Veneto's Charm; Lovin' Life After 50, 2009
By By Ann Kuperberg
Italy’s Veneto region is famous for its colorful city, Venice, but the area’s charm extends way beyond that popular spot. There’s Padua, with its three “withouts,” Vicenza with Palladio’s creative architecture, Asolo and its winding arcades and Bassano del Grappa with its flavorful liqueur.
Padua received the phrase, “city of three withouts” because its residents refer to their patron saint, Anthony, simply as “the Saint.” The city’s oval-shaped park, Prato della Valle, second largest in Europe next to Moscow’s Red Square, has no grass and the Pedrocchi Café adjacent to the university, is said to have no doors because it’s always open. One can spend days wandering around the university where Galileo taught, Copernicus took classes and the first woman to ever receive a university degree is honored. Today, doctoral graduates wear laurel wreaths given by family and friends and publicly read scrolls relating all their misadventures. The nearby old market stalls still display produce, flowers, etc below Padua’s medieval Court of Justice.
Great art works appear at Saint Anthony’s Basilica, the Scrovegni Chapel and Duomo. The city recently built a memorial to the September 11, 2001 attacks on the United States, using a steel beam from New York’s World Trade Center encased inside the structure.
Vicenza is a much quieter city. Its central piazza with two-story Palazzo della Ragione illustrates the importance of the great architect Andrea Palladio, whose creative designs all around Vicenza identified the city as a World Heritage Site.. His Villa La Rotonda was a model for Thomas Jefferson’s Monticello and his 1570 Olympic Theater is the world’s oldest surviving indoor theater. Performances are still held today using the permanent scenery Palladio constructed.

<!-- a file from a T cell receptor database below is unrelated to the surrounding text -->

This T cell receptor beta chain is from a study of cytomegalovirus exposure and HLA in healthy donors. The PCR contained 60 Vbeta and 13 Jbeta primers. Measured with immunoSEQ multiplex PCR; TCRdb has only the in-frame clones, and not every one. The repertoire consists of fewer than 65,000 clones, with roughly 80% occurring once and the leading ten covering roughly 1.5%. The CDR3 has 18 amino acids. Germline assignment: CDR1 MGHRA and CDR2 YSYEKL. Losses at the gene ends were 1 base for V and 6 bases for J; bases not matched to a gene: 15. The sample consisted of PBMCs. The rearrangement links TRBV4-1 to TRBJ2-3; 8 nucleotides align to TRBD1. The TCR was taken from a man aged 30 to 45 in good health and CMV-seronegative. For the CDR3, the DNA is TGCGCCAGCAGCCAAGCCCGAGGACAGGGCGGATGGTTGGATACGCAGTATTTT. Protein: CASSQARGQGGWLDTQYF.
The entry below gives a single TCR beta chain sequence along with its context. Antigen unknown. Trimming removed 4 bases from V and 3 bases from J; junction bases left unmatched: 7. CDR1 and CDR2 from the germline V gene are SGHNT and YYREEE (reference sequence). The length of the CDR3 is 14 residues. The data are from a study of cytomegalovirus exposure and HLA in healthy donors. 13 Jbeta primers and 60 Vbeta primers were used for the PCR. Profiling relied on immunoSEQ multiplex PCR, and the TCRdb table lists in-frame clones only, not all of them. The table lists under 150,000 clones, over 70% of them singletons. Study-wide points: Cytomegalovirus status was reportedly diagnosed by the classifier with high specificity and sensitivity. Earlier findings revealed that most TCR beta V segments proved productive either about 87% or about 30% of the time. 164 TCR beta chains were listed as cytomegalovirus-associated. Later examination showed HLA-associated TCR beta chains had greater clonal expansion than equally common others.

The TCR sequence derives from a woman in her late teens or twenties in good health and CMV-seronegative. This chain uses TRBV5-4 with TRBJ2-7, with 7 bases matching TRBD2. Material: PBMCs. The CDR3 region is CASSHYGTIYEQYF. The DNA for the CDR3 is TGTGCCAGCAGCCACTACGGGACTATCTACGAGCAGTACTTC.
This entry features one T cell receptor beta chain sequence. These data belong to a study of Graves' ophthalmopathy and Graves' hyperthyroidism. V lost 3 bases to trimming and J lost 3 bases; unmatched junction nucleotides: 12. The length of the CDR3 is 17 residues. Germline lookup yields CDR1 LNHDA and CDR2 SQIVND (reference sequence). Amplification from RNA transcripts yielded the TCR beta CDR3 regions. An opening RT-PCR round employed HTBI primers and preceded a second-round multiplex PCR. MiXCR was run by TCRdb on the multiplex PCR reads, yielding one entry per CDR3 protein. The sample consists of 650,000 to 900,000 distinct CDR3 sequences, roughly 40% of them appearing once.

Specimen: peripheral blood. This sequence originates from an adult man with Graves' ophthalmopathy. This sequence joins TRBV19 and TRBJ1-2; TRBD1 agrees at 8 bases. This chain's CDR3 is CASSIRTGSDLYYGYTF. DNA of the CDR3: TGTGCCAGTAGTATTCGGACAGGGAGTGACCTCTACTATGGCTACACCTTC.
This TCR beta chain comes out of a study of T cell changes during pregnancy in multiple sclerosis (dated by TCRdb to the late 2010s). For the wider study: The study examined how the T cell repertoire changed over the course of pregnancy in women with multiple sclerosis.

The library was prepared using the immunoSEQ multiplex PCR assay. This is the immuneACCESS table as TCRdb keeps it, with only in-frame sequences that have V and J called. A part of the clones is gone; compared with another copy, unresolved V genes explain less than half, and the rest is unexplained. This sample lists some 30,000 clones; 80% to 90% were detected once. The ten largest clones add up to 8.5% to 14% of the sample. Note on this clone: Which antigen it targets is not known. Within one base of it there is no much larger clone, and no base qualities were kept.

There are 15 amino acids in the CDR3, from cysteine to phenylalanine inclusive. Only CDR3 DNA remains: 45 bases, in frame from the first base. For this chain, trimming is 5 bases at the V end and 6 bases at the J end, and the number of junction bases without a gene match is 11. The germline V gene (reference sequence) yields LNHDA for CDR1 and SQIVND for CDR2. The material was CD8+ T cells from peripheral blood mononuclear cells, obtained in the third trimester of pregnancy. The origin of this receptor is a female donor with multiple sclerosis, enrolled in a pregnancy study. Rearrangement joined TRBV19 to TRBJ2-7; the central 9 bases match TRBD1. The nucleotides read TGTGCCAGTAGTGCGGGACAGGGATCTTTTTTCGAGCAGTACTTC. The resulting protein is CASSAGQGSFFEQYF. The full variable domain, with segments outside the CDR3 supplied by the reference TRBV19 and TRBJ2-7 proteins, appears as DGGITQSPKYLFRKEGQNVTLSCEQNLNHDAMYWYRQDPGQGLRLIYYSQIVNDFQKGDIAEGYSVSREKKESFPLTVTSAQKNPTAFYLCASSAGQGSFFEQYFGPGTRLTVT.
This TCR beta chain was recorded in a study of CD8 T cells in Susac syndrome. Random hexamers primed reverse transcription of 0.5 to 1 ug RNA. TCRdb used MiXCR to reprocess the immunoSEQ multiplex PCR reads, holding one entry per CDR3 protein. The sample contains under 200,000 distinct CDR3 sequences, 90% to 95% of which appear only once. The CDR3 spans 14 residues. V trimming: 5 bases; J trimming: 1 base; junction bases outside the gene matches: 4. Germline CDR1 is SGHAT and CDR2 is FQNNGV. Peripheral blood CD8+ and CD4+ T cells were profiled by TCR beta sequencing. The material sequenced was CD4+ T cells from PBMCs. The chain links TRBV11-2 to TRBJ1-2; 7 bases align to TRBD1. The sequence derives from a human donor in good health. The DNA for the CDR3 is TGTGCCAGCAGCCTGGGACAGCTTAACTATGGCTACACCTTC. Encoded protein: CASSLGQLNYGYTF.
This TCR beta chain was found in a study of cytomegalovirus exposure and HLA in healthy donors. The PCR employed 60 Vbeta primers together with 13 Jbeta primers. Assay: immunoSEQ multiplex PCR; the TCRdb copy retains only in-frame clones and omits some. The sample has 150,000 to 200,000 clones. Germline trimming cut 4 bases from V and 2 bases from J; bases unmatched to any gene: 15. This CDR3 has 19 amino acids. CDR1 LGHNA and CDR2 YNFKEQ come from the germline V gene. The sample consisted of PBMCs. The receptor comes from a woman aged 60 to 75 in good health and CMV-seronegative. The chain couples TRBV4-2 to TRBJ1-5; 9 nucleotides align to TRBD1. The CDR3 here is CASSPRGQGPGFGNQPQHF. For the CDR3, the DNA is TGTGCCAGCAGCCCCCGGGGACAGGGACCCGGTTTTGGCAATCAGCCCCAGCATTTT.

To appreciate the real Veneto, with its small hill towns, places where English aristocrats went on their “Grand Tour,” one must travel north to Asolo. There, on a hilltop overlooking the Dolomite lower slopes, stands Queen Caterina Cornaro’s castle just off the small town square. Perhaps, though, Asolo is more famous because Robert Browning lived and died there or because Ernest Hemingway, Henry James, other writers and actors sipped coffee at Centrale Café overlooking a fountain whose water still comes from a Roman aqueduct. Today, director chairs with celebrity names stand on the café’s patio inviting visitors to absorb the scenery. The road from Asolo to Bassano del Grappa is covered with some of the 2,500 historic villas once owned by rich Venetian merchants who built land-management centers. Some mansions are still occupied by their descendants. Nevertheless, they’re breathtaking in size and beauty.
Bassano del Grappa prides itself on production of the powerful after-dinner drink, “grappa,” but offers a tranquil setting with its covered bridge over the Brenta River. The bridge, designed by Palladio, was rebuilt many times due to floods and war. One bridge entrance has a small museum and plaque in tribute to its World War I mountain fighters.
Beside good wine and liqueur, great food, beautiful pottery and scenery, Veneto’s inhabitants are friendly and low-key.
One way to enjoy these sights without renting a car is to take a tour of the area. Grand Circle tours at a reasonable pace with retirees in mind.
Posted with permission of the author